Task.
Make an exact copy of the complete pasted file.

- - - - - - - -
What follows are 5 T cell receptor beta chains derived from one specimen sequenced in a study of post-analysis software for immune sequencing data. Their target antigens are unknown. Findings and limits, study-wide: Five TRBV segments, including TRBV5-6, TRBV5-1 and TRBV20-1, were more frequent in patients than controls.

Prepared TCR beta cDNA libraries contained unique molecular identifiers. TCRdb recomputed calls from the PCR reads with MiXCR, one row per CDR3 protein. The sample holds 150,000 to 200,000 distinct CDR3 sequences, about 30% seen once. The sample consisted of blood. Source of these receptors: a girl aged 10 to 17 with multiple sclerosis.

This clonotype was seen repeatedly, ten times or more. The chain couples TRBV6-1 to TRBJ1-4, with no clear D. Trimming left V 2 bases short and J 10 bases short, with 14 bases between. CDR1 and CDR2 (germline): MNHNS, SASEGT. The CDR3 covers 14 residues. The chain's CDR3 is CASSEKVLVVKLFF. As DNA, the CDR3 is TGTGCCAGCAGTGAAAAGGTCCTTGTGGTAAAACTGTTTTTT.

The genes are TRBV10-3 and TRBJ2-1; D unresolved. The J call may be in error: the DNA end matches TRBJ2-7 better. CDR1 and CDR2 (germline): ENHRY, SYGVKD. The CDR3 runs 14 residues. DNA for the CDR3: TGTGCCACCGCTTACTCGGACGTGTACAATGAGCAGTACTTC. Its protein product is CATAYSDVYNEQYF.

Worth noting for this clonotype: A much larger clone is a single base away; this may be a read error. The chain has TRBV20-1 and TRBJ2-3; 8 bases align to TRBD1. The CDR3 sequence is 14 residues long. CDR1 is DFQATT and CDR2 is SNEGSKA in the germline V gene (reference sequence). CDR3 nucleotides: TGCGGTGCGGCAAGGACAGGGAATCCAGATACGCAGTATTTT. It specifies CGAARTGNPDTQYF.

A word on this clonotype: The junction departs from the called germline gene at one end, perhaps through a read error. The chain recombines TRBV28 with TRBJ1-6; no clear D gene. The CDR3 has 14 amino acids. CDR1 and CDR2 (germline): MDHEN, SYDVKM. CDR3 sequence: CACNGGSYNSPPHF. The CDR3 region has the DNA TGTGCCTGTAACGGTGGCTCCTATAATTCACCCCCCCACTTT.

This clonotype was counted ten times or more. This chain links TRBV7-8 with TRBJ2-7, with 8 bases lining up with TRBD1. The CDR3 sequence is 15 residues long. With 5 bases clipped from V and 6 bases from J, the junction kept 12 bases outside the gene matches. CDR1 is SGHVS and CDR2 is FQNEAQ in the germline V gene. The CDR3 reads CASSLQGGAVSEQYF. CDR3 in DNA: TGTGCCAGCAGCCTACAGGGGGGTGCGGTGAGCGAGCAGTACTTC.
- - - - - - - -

What follows are 5 T cell receptor beta chains derived from one specimen sequenced in a study of post-analysis software for immune sequencing data. Their target antigens are unknown. Findings and limits, study-wide: Five TRBV segments, including TRBV5-6, TRBV5-1 and TRBV20-1, were more frequent in patients than controls.

Prepared TCR beta cDNA libraries contained unique molecular identifiers. TCRdb recomputed calls from the PCR reads with MiXCR, one row per CDR3 protein. The sample holds 150,000 to 200,000 distinct CDR3 sequences, about 30% seen once. The sample consisted of blood. Source of these receptors: a girl aged 10 to 17 with multiple sclerosis.

This clonotype was seen repeatedly, ten times or more. The chain couples TRBV6-1 to TRBJ1-4, with no clear D. Trimming left V 2 bases short and J 10 bases short, with 14 bases between. CDR1 and CDR2 (germline): MNHNS, SASEGT. The CDR3 covers 14 residues. The chain's CDR3 is CASSEKVLVVKLFF. As DNA, the CDR3 is TGTGCCAGCAGTGAAAAGGTCCTTGTGGTAAAACTGTTTTTT.

The genes are TRBV10-3 and TRBJ2-1; D unresolved. The J call may be in error: the DNA end matches TRBJ2-7 better. CDR1 and CDR2 (germline): ENHRY, SYGVKD. The CDR3 runs 14 residues. DNA for the CDR3: TGTGCCACCGCTTACTCGGACGTGTACAATGAGCAGTACTTC. Its protein product is CATAYSDVYNEQYF.

Worth noting for this clonotype: A much larger clone is a single base away; this may be a read error. The chain has TRBV20-1 and TRBJ2-3; 8 bases align to TRBD1. The CDR3 sequence is 14 residues long. CDR1 is DFQATT and CDR2 is SNEGSKA in the germline V gene (reference sequence). CDR3 nucleotides: TGCGGTGCGGCAAGGACAGGGAATCCAGATACGCAGTATTTT. It specifies CGAARTGNPDTQYF.

A word on this clonotype: The junction departs from the called germline gene at one end, perhaps through a read error. The chain recombines TRBV28 with TRBJ1-6; no clear D gene. The CDR3 has 14 amino acids. CDR1 and CDR2 (germline): MDHEN, SYDVKM. CDR3 sequence: CACNGGSYNSPPHF. The CDR3 region has the DNA TGTGCCTGTAACGGTGGCTCCTATAATTCACCCCCCCACTTT.

This clonotype was counted ten times or more. This chain links TRBV7-8 with TRBJ2-7, with 8 bases lining up with TRBD1. The CDR3 sequence is 15 residues long. With 5 bases clipped from V and 6 bases from J, the junction kept 12 bases outside the gene matches. CDR1 is SGHVS and CDR2 is FQNEAQ in the germline V gene. The CDR3 reads CASSLQGGAVSEQYF. CDR3 in DNA: TGTGCCAGCAGCCTACAGGGGGGTGCGGTGAGCGAGCAGTACTTC.